How Passive RFID Temperature Sensors Work

May 4, 2021
RFID Temperature Sensors

Adding to our series of posts around Passive Sensors and Passive Moisture Sensors, in this article we take a look at another popular type of passive RFID sensor, the Passive RFID Temperature Sensor.

Metalcraft knows the effect of extreme temperatures on business processes and materials. For years, we’ve produced a range of durable RFID tags and labels made to withstand hot and cold.  

Today, we have new technology – passive RFID temperature sensors – to help you measure temperature in new and powerful ways.

Monitoring changing temperature

Temperature sensing has been used for some time across a range of materials and environments, especially in warehouses, greenhouses, laboratories, factories and other industrial uses. However, traditional sensor technologies suffer design challenges and high installation or replacement costs.

Advantages of RFID passive sensor temperature tags

Metalcraft’s new passive temperature sensing tags hold tremendous advantage over existing temperature sensors, working where active or semi-passive RFID sensors are not practical.

Metalcraft is opening a new frontier, deploying and sensing where existing technology cannot go. Metalcraft’s temperature sensing tags are much smaller, thinner and more flexible than battery-powered sensors, and they are much more cost efficient than active wireless sensing tags. In fact, their low cost makes them useful for disposable and high-volume applications.

RFID passive sensors also have advantages over other types of wireless sensing technologies. Using RFID passive sensors, readers can read many RFID tags with one reader lowering infrastructure and hardware maintenance costs. RFID sensors also can transmit data with error correction codes helping ensure accurate data.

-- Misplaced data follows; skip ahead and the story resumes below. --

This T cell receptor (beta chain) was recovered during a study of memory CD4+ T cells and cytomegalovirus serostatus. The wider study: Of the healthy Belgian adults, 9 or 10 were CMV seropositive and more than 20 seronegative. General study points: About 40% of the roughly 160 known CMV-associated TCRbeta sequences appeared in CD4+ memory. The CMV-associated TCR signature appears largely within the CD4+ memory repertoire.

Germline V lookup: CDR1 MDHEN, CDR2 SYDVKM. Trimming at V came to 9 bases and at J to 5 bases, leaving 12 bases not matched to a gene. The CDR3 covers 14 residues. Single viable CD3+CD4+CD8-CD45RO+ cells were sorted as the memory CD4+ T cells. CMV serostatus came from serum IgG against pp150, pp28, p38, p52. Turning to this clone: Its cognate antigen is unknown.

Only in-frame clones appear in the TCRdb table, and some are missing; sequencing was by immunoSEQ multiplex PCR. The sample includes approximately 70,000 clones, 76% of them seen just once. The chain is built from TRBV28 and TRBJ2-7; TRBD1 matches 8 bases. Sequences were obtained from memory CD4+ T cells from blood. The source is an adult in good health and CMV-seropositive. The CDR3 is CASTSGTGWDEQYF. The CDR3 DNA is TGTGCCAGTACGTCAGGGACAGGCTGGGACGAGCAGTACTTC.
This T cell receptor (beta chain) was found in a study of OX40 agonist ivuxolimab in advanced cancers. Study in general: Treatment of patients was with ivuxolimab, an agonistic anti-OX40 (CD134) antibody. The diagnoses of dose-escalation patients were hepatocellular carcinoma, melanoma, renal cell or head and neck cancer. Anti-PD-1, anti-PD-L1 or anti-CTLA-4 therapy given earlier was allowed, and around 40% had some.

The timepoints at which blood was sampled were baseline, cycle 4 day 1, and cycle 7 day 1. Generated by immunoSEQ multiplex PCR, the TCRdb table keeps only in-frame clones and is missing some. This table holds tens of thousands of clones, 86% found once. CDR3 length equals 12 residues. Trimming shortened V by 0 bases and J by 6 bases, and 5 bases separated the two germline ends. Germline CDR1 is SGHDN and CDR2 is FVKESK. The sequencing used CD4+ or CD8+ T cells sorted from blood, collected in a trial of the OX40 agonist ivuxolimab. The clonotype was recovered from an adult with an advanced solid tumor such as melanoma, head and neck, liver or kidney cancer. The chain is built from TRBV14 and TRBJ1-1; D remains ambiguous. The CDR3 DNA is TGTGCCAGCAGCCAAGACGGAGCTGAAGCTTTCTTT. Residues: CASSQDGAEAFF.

Putting more RFID temperature sensor tags in more places will bring a lot more quality data to materials management and quality control in agriculture, healthcare, industrial, manufacturing and new Internet of Things (IoT) markets.

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How do passive RFID temperature sensors detect temperature?

Passive temperature sensors, utilizing the RFMicron S3 chip, identify temperature based off of circuit theory and the ability of temperature to change the voltage across a diode. This affect can make a portion of the chip a temperature sensor.  Since the temperature sensor tags return simple 12 -bit code based upon what it senses, and not an actual unit of measurement, these values can be used to correlate the temperature on almost any object.  The passive sensor’s antenna design and adjustable environmental tuning also provide a highly customizable sensing solution for almost any application.

Metalcraft makes durable, flexible passive temperature sensor tags that work using standard UHF frequencies (915/868 MHz).  These tags can be affixed or embedded into most materials and have an average read range of 15-22 feet.  Impedance changes are wirelessly communicated to standard EPC Gen 2 readers and interpreted with a software application.  The tags function in a range between -40°C to +85 °C,  covering operating conditions for most equipment and environments.

RFID temperature sensor applications